v· slogan popularised by Karl Marx in his 1875Critique of the Gotha Program. The phrase summarizes the principles that, in a communist society, every person should contribute to society to the best of his or her ability and consume from society in proportion to his or her needs. In the Marxist view, such an arrangement will be made possible by the abundance of goods and services that a developed communist society will produce; the idea is that there will be enough to satisfy everyone's needs.
The complete paragraph containing Marx's statement of the creed in the 'Critique of the Gotha Program' is as follows:
In a higher phase of communist society, after the enslaving subordination of the individual to the division of labor, and therewith also the antithesis between mental and physical labor, has vanished; after labor has become not only a means of life but life's prime want; after the productive forces have also increased with the all-around development of the individual, and all the springs of co-operative wealth flow more abundantly—only then can the narrow horizon of bourgeois right be crossed in its entirety and society inscribe on its banners: From each according to his ability, to each according to his needs!
Although Marx is popularly thought of as the originator of the phrase, the slogan was common to the socialist movement and was first used by Louis Blanc in 1840, in "The organization of work", as a revision of a quote by the utopian socialist Henri de Saint Simon, who claimed that each should be rewarded according to how much he works. The origin of this phrasing has also been attributed to the French communist Morelly, who proposed in his 1755 Code of Nature "Sacred and Fundamental Laws that would tear out the roots of vice and of all the evils of a society" including
I. Nothing in society will belong to anyone, either as a personal possession or as capital goods, except the things for which the person has immediate use, for either his needs, his pleasures, or his daily work.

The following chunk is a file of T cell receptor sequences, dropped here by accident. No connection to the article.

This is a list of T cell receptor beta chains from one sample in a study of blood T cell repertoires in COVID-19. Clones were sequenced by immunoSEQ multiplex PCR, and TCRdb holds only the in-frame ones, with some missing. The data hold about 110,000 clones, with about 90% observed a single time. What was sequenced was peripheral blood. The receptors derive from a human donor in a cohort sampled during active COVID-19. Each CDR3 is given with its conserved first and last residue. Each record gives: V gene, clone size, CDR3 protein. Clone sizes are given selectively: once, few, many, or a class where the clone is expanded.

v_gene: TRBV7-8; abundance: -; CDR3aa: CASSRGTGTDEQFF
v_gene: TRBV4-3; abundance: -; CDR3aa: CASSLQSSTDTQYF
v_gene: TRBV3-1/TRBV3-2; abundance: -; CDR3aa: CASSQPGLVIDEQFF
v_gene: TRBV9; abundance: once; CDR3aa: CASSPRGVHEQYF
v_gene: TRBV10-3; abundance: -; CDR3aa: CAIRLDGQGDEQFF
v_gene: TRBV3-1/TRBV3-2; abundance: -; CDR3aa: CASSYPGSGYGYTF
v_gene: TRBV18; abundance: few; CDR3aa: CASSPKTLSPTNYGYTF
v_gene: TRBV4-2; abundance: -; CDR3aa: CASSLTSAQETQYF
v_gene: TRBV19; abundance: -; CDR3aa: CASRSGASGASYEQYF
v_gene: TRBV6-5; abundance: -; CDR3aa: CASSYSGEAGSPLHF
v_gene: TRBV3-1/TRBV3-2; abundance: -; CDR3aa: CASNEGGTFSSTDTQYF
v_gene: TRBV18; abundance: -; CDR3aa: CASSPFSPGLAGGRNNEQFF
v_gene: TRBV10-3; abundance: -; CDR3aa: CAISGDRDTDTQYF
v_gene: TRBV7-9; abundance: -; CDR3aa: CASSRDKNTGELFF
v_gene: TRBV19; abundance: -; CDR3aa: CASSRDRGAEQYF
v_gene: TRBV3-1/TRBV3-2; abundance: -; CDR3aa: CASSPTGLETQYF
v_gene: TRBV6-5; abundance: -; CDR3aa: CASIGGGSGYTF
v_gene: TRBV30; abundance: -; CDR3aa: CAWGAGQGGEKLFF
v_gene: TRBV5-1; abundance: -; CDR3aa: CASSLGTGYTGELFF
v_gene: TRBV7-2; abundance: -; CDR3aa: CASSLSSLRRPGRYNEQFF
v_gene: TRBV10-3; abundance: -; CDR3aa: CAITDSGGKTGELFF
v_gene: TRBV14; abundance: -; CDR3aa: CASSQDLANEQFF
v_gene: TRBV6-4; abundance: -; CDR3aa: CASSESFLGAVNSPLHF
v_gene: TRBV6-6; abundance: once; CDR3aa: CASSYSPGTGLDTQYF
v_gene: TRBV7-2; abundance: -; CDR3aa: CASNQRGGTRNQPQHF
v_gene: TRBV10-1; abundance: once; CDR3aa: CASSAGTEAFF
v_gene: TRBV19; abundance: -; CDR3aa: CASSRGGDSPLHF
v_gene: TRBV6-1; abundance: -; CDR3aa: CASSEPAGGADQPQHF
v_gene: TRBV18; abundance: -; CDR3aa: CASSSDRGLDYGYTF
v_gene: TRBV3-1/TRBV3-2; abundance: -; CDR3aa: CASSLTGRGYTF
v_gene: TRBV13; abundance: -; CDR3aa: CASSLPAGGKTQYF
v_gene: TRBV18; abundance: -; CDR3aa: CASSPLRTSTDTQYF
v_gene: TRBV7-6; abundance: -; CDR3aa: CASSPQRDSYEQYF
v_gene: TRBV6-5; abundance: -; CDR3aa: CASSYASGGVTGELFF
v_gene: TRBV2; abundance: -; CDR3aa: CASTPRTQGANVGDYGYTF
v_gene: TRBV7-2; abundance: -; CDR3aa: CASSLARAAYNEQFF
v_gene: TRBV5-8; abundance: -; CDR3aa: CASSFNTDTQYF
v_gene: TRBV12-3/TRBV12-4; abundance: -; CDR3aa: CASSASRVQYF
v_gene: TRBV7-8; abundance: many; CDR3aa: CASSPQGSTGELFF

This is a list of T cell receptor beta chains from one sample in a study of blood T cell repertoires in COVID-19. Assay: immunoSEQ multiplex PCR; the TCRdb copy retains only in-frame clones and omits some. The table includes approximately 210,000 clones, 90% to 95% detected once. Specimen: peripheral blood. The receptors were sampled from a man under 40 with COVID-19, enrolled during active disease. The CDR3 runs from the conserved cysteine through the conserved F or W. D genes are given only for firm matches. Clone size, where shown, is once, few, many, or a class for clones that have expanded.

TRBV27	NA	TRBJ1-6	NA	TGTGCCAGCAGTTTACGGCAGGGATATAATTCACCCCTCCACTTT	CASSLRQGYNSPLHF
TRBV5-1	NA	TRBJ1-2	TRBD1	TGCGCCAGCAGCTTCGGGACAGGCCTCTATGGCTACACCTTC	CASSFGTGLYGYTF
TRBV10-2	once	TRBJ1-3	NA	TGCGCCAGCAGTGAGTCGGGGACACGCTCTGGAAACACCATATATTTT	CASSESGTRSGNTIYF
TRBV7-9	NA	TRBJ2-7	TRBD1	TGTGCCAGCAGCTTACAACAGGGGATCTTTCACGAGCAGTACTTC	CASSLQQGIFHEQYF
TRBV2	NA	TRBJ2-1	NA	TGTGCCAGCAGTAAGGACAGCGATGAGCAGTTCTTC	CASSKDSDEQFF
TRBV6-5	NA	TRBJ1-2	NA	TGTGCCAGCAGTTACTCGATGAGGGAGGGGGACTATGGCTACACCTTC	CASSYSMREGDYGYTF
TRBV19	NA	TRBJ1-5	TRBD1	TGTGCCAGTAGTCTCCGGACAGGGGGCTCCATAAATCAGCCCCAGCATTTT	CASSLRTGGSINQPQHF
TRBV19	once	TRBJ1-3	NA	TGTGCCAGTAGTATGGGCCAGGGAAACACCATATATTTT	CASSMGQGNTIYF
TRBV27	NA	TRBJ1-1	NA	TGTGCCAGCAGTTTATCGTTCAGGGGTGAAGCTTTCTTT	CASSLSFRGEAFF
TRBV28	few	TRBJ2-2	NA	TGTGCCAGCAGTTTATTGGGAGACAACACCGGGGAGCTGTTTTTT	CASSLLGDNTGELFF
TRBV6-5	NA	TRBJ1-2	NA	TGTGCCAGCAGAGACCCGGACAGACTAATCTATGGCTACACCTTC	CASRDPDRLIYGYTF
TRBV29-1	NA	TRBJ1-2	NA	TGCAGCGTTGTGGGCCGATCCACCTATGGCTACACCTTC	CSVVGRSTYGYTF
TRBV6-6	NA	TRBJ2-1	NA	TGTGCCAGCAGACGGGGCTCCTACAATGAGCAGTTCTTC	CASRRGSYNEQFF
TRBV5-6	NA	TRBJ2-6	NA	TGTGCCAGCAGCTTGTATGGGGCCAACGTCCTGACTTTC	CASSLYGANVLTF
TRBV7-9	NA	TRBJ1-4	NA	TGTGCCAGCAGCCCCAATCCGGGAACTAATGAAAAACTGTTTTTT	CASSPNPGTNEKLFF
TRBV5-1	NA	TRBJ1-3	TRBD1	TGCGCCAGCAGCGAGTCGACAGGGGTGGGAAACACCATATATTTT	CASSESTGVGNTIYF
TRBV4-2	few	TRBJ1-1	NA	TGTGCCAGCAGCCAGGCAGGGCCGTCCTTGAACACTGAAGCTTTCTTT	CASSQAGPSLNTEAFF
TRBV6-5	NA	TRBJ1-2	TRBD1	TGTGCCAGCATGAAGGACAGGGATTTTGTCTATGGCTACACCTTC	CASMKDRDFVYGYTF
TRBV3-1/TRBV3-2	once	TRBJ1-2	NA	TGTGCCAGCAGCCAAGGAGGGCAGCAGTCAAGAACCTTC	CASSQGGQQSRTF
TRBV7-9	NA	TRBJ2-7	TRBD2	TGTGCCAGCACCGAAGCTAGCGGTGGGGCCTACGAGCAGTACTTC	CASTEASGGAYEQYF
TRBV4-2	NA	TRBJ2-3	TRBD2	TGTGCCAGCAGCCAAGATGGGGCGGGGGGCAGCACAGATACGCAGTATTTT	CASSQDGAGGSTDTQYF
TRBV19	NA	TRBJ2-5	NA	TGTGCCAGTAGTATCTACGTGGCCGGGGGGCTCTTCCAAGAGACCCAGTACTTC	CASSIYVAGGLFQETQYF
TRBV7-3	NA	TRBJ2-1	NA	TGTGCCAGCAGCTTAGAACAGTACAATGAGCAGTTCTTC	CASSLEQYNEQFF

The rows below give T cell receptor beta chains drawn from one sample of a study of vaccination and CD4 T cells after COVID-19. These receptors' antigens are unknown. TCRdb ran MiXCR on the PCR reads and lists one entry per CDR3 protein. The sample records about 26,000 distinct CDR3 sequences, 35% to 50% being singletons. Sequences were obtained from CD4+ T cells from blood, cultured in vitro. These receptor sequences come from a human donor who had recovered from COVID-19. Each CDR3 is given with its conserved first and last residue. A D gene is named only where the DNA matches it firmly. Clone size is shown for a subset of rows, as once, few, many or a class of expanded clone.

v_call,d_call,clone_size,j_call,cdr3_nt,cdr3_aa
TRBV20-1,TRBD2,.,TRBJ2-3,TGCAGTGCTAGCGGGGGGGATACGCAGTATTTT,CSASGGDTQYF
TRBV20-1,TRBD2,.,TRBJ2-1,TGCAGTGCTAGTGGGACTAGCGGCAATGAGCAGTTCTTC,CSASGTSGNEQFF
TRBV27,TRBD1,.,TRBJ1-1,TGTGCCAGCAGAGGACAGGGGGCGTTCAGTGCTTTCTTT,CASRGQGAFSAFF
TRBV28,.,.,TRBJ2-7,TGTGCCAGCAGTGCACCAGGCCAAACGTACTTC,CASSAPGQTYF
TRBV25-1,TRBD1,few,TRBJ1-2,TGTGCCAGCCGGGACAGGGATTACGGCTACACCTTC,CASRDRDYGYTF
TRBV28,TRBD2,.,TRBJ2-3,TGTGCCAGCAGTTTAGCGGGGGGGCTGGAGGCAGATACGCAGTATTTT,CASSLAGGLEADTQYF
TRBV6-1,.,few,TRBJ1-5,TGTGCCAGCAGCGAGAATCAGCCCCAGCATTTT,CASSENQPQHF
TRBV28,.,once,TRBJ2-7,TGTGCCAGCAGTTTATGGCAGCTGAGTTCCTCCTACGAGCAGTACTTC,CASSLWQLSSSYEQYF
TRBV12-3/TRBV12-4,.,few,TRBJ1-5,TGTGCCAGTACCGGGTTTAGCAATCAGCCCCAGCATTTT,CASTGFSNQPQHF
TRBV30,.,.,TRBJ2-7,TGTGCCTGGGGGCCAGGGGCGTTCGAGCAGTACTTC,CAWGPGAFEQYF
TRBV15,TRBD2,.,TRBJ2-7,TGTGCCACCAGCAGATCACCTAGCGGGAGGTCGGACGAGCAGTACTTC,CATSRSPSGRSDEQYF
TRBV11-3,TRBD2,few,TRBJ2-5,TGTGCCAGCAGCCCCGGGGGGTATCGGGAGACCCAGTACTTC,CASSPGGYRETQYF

II. Every citizen will be a public man, sustained by, supported by, and occupied at the public expense.
III. Every citizen will make his particular contribution to the activities of the community according to his capacity, his talent and his age; it is on this basis that his duties will be determined, in conformity with the distributive laws.
Some scholars trace the origin of the phrase to the New Testament. In the parable of the Kingdom of Heaven, Jesus spoke of what we are given, according to our abilities; to test the commitment of the steward to his master. In Acts the Apostles' lifestyle is described as communal (without individual possession), and uses the phrase "distribution was made unto every man according as he had need":
Matthew 25:14-30 (read the entire parable) And to one he gave five talents, to another two, and to another one; to each according to his ability. And he went abroad at once.
Acts 4:32 All the believers were one in heart and mind. No one claimed that any of their possessions was their own, but they shared everything they had.
Debates on the idea
Marx delineated the specific conditions under which such a creed would be applicable—a society where technology and social organization had substantially eliminated the need for physical labor in the production of things, where "labor has become not only a means of life but life's prime want". Marx explained his belief that, in such a society, each person would be motivated to work for the good of society despite the absence of a social mechanism compelling them to work, because work would have become a pleasurable and creative activity. Marx intended the initial part of his slogan, "from each according to his ability" to suggest not merely that each person should work as hard as they can, but that each person should best develop their particular talents.
^Bell, Steve (21 January 2011). "Comment & Debate" (in English). Guardian Weekly (Guardian News and Media Ltd.): pp. 21.
Cohen, G. A. (1995). "Self-ownership, communism, and equality: against the Marxist technological fix". Self-ownership, freedom, and equality. Cambridge, UK: Cambridge University Press. ISBN 0-521-47751-4.
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